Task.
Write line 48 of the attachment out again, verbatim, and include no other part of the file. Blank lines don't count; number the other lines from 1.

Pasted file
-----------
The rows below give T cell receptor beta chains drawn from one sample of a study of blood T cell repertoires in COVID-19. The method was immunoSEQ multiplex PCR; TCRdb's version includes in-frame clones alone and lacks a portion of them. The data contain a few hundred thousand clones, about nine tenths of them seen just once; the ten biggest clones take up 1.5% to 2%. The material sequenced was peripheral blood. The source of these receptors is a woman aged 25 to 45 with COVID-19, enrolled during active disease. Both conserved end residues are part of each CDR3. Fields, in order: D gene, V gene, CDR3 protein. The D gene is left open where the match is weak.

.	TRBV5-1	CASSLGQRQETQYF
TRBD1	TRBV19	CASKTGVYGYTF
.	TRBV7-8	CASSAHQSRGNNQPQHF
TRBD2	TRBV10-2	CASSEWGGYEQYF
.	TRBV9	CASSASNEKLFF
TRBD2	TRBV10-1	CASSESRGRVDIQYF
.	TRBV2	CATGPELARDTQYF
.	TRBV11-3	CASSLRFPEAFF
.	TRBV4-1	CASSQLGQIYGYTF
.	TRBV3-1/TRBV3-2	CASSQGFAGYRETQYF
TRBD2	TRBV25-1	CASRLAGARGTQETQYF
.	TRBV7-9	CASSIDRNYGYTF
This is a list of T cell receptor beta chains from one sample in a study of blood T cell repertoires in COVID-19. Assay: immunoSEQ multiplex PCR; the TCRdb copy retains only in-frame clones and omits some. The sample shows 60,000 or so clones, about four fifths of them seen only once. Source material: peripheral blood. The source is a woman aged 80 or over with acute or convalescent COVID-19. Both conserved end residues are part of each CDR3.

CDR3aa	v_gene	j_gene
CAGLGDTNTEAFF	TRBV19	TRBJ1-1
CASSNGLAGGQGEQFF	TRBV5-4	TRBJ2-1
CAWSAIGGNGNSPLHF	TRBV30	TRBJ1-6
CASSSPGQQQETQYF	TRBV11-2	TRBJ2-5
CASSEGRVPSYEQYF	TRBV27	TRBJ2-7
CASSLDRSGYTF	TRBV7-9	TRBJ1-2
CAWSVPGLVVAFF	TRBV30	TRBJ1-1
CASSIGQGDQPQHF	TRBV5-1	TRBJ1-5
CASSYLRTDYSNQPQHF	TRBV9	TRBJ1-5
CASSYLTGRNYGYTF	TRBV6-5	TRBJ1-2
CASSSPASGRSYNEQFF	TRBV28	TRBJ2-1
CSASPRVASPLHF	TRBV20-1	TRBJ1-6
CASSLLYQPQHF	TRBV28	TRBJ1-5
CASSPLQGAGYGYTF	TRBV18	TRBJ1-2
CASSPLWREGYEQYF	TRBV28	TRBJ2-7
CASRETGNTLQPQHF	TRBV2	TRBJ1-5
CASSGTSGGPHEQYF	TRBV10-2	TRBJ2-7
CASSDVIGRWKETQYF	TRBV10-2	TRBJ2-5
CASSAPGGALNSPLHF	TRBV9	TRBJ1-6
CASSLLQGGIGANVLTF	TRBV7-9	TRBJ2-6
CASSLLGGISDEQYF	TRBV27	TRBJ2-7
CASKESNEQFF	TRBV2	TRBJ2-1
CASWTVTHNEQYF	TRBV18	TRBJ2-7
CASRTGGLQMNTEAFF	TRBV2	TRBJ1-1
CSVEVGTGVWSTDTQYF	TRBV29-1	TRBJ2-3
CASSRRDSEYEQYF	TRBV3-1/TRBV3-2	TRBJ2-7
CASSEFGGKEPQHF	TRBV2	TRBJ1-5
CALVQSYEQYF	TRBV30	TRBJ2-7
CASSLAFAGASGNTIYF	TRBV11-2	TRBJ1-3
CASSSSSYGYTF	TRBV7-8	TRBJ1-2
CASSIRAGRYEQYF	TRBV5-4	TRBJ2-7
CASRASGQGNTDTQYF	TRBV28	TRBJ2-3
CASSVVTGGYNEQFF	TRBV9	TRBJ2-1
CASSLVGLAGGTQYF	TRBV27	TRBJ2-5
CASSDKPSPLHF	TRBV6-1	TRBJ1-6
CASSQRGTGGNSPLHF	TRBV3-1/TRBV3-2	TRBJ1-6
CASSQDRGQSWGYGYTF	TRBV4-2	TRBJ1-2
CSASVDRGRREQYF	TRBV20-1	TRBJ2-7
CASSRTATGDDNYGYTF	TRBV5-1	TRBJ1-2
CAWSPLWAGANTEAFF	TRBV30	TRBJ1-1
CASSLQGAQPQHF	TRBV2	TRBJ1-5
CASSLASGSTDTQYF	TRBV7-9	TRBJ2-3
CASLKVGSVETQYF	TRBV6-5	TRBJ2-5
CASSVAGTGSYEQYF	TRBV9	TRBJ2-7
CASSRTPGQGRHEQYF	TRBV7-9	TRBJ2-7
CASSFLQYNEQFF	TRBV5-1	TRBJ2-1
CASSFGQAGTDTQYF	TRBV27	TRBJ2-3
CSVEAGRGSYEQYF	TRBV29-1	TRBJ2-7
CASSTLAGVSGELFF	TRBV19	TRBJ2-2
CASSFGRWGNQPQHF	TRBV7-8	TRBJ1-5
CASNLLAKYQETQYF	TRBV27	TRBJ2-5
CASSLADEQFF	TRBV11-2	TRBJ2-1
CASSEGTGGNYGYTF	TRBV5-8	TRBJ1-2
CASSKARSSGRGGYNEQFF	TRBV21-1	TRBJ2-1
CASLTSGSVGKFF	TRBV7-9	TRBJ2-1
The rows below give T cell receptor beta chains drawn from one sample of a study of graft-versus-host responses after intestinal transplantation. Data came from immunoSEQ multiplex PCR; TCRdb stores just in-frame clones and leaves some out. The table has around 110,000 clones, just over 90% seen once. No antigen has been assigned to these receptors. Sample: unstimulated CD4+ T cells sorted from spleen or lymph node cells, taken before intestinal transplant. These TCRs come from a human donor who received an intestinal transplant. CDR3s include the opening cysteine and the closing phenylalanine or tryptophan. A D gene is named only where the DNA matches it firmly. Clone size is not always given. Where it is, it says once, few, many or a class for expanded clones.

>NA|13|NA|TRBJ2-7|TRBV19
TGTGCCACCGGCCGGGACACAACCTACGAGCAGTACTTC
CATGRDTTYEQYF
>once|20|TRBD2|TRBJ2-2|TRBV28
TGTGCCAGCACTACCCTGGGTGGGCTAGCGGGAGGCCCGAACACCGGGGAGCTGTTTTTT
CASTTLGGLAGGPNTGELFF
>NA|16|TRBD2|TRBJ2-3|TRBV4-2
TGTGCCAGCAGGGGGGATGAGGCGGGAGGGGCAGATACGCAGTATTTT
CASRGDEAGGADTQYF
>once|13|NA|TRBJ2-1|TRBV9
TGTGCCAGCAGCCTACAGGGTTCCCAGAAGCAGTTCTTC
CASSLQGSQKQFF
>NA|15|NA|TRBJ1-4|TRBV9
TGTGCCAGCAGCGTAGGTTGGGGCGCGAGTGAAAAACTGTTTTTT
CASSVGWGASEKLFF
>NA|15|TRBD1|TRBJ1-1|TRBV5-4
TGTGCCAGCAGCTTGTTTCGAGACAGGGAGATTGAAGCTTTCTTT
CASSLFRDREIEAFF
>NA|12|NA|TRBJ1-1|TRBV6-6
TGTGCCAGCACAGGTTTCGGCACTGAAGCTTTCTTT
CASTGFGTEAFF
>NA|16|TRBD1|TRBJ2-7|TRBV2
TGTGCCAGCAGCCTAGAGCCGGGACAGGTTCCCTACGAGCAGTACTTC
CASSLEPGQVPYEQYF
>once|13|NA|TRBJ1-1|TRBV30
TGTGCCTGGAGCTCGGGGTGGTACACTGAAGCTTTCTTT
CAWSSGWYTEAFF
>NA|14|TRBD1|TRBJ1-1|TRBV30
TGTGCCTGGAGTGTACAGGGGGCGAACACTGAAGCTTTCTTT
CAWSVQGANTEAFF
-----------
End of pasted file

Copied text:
CASSVVTGGYNEQFF	TRBV9	TRBJ2-1